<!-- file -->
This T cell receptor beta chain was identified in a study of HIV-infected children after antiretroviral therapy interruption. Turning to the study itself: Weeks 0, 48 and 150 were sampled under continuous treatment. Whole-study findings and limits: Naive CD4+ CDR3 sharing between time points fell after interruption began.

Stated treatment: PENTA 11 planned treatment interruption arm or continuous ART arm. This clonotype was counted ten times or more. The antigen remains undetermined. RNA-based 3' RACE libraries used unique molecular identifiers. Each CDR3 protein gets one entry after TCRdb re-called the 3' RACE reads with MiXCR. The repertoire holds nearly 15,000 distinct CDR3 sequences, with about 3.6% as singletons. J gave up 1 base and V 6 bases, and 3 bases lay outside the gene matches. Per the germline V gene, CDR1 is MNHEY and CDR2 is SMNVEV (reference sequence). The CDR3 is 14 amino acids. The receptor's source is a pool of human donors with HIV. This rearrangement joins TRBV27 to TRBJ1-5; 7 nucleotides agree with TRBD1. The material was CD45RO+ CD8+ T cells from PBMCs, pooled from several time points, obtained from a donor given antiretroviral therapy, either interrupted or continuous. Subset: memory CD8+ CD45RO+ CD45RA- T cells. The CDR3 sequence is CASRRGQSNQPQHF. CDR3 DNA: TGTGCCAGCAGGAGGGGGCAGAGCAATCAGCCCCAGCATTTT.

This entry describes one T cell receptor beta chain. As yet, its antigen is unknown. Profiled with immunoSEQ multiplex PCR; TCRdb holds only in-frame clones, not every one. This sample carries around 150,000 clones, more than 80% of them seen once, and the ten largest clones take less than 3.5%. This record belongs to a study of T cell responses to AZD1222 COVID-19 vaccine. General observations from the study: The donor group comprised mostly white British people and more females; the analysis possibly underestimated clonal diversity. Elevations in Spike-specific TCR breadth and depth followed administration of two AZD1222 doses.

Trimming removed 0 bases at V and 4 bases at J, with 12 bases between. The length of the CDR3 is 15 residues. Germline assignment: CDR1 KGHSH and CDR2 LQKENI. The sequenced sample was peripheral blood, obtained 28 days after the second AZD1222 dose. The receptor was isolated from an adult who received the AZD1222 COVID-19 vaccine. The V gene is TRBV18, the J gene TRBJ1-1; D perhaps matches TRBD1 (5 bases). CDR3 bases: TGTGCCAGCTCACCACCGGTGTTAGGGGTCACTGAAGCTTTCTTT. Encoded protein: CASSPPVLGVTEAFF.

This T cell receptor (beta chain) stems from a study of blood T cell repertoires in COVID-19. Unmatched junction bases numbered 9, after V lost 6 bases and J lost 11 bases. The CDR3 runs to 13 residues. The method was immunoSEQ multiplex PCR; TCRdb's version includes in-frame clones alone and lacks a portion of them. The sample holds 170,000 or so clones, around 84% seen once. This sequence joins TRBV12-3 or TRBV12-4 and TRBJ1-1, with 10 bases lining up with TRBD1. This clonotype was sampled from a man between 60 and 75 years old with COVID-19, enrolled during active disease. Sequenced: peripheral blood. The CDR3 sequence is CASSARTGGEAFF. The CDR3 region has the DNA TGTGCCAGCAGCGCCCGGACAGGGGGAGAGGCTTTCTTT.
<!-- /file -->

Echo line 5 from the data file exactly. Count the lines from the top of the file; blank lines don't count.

This T cell receptor (beta chain) stems from a study of blood T cell repertoires in COVID-19. Unmatched junction bases numbered 9, after V lost 6 bases and J lost 11 bases. The CDR3 runs to 13 residues. The method was immunoSEQ multiplex PCR; TCRdb's version includes in-frame clones alone and lacks a portion of them. The sample holds 170,000 or so clones, around 84% seen once. This sequence joins TRBV12-3 or TRBV12-4 and TRBJ1-1, with 10 bases lining up with TRBD1. This clonotype was sampled from a man between 60 and 75 years old with COVID-19, enrolled during active disease. Sequenced: peripheral blood. The CDR3 sequence is CASSARTGGEAFF. The CDR3 region has the DNA TGTGCCAGCAGCGCCCGGACAGGGGGAGAGGCTTTCTTT.